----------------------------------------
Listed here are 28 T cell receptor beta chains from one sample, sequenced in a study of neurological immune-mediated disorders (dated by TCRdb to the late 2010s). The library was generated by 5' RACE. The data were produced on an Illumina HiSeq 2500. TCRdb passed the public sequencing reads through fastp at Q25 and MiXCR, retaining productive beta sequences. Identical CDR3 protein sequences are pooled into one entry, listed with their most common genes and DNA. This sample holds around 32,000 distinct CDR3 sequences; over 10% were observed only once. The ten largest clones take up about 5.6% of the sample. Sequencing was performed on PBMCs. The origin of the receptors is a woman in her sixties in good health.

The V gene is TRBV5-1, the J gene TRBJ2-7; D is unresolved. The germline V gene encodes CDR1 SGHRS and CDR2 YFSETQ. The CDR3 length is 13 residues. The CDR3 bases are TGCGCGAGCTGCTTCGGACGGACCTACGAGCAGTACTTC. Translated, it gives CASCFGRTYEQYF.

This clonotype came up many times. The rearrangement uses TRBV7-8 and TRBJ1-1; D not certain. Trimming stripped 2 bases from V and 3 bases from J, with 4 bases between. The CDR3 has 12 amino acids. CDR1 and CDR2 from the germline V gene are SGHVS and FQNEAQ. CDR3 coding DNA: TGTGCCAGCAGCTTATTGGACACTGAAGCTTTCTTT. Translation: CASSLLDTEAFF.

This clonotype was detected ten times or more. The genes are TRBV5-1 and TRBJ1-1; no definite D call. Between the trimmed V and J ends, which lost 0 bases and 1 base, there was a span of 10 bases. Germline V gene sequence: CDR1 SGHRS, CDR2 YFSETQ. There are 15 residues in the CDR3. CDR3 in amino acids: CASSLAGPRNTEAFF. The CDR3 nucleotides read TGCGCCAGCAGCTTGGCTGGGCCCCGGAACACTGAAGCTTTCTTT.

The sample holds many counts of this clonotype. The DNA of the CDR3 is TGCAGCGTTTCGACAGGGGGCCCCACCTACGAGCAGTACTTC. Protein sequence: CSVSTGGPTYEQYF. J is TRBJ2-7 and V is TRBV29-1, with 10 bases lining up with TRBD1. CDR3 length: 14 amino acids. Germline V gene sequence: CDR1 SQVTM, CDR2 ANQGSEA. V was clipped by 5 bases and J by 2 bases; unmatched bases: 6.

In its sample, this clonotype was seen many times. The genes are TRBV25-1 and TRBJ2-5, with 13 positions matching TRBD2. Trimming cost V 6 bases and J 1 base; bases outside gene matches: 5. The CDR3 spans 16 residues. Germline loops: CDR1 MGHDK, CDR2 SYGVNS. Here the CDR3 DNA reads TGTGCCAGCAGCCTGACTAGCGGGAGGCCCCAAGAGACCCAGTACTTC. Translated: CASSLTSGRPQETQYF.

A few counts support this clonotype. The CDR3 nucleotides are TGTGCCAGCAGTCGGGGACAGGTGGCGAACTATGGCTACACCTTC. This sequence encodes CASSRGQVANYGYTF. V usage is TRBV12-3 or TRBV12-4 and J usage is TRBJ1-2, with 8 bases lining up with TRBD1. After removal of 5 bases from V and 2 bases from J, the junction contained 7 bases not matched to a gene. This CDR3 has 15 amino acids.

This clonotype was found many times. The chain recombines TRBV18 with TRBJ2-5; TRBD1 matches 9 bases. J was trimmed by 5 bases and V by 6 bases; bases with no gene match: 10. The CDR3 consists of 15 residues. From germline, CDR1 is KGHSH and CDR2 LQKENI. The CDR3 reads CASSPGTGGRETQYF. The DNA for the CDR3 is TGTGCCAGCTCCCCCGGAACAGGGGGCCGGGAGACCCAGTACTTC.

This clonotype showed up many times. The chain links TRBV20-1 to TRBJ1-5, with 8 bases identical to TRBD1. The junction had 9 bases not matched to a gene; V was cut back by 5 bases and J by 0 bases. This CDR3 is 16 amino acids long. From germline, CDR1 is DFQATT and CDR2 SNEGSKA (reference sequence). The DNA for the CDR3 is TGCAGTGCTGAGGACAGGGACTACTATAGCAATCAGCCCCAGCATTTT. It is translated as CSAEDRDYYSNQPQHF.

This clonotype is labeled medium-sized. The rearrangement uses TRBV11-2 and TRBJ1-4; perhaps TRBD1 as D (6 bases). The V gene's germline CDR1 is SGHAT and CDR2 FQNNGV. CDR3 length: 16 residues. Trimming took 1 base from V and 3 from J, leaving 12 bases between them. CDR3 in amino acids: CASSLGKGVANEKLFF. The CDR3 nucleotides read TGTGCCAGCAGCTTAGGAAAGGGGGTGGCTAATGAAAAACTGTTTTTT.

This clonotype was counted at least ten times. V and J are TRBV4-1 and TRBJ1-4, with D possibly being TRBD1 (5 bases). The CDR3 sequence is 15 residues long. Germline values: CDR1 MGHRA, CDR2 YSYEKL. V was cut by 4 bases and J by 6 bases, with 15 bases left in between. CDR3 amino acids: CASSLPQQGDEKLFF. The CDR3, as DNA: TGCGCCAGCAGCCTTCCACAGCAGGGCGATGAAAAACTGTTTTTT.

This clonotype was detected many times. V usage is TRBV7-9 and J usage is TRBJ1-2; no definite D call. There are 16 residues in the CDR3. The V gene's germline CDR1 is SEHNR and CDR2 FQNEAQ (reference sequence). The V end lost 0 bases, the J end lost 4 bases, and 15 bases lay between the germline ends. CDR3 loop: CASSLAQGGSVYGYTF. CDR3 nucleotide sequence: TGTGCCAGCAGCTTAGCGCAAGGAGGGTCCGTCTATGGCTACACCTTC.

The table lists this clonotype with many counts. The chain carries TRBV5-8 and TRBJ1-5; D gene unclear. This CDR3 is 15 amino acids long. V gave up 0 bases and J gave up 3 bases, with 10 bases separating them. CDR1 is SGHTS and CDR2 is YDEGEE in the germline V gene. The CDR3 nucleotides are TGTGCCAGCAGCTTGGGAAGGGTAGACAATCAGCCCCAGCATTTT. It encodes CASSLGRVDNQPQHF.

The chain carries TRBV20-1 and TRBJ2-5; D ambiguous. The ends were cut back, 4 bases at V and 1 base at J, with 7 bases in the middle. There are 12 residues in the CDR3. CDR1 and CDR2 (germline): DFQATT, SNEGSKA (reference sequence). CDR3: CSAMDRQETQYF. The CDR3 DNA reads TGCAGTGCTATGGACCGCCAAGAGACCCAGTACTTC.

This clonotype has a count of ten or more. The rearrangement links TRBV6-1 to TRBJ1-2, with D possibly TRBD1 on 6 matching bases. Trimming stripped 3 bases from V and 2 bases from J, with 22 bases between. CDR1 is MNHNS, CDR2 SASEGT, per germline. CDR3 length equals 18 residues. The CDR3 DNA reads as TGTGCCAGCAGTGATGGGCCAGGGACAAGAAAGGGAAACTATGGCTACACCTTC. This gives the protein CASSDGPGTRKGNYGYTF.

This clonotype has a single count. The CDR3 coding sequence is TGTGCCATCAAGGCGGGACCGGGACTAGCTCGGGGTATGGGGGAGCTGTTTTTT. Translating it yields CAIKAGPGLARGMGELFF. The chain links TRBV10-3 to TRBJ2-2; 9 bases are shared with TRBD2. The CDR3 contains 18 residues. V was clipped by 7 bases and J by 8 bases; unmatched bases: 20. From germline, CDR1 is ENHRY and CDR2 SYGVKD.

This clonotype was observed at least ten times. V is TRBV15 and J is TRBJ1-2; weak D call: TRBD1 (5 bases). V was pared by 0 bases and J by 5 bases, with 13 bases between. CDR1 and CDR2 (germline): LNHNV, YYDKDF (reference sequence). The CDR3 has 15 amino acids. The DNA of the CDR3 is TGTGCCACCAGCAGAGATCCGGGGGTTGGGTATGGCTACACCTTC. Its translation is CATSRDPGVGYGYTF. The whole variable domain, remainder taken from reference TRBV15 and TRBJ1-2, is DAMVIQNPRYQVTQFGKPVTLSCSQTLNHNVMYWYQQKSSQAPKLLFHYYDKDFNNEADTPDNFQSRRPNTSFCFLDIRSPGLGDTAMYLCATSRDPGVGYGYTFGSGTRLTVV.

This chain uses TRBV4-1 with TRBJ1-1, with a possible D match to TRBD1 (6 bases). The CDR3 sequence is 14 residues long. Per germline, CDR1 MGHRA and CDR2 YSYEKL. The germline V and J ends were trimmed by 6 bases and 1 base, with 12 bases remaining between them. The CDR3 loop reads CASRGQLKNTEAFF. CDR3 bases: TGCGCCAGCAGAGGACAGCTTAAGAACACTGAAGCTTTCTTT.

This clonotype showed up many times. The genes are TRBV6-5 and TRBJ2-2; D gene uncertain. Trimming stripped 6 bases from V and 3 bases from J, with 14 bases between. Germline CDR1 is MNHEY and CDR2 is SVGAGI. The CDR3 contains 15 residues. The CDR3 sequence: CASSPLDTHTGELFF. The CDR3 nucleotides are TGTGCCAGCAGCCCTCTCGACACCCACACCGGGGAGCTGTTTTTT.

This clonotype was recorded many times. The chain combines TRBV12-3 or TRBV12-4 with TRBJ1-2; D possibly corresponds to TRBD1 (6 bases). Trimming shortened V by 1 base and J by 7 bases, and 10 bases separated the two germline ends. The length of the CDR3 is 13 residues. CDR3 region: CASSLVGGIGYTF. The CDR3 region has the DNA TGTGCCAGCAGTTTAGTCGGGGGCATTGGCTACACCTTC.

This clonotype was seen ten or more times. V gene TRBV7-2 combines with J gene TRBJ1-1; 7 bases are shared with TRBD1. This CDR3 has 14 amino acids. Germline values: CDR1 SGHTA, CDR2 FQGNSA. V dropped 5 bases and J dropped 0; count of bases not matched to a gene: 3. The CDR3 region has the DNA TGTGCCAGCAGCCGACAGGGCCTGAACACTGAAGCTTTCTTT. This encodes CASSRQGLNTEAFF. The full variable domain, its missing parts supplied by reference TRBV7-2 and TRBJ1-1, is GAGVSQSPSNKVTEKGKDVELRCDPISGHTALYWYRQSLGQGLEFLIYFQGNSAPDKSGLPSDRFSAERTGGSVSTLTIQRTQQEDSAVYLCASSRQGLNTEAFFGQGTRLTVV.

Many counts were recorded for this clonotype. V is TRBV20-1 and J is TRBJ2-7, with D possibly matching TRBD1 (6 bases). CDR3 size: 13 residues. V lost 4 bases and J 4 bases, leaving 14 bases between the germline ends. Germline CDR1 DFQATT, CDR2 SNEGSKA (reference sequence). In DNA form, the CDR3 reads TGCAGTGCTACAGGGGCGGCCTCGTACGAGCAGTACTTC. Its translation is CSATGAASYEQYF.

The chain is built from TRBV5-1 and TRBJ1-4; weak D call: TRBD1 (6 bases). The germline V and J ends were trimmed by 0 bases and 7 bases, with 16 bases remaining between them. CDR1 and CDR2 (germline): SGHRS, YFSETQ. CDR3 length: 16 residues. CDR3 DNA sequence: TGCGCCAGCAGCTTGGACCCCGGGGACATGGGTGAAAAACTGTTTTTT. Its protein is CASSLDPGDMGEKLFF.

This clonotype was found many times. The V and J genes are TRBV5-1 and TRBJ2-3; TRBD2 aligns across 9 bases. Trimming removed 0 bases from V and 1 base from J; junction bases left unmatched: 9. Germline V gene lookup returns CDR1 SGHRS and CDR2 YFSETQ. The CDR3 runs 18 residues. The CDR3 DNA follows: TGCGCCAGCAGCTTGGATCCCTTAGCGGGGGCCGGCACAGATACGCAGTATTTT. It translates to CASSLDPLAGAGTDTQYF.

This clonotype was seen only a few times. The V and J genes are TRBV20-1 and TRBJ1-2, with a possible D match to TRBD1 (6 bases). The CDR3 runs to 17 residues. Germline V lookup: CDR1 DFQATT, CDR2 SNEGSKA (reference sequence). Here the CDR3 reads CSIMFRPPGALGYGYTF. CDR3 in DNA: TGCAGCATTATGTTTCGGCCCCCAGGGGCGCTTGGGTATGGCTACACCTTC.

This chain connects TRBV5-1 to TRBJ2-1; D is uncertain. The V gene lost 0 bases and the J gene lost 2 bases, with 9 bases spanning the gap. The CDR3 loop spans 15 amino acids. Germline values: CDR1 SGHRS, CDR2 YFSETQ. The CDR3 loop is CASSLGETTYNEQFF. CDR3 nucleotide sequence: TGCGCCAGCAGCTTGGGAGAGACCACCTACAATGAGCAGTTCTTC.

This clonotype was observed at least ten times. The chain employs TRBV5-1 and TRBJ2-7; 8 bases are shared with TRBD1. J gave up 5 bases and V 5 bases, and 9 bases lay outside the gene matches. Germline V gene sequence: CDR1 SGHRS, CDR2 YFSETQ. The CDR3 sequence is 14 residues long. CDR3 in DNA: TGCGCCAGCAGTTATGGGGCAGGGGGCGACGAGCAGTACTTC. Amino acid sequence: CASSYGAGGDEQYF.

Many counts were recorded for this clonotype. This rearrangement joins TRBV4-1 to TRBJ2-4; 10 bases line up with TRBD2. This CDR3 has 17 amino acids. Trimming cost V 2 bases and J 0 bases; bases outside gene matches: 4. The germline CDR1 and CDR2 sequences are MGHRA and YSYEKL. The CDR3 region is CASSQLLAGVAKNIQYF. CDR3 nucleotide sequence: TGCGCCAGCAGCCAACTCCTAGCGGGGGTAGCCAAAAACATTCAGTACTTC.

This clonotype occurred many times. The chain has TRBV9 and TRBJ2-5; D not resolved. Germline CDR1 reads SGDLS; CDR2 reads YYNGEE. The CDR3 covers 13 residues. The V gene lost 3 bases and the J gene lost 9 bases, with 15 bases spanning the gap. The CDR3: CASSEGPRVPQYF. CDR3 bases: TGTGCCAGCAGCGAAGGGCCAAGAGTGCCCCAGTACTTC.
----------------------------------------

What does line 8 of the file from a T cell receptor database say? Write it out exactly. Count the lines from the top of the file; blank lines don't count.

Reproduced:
This clonotype was found many times. The chain recombines TRBV18 with TRBJ2-5; TRBD1 matches 9 bases. J was trimmed by 5 bases and V by 6 bases; bases with no gene match: 10. The CDR3 consists of 15 residues. From germline, CDR1 is KGHSH and CDR2 LQKENI. The CDR3 reads CASSPGTGGRETQYF. The DNA for the CDR3 is TGTGCCAGCTCCCCCGGAACAGGGGGCCGGGAGACCCAGTACTTC.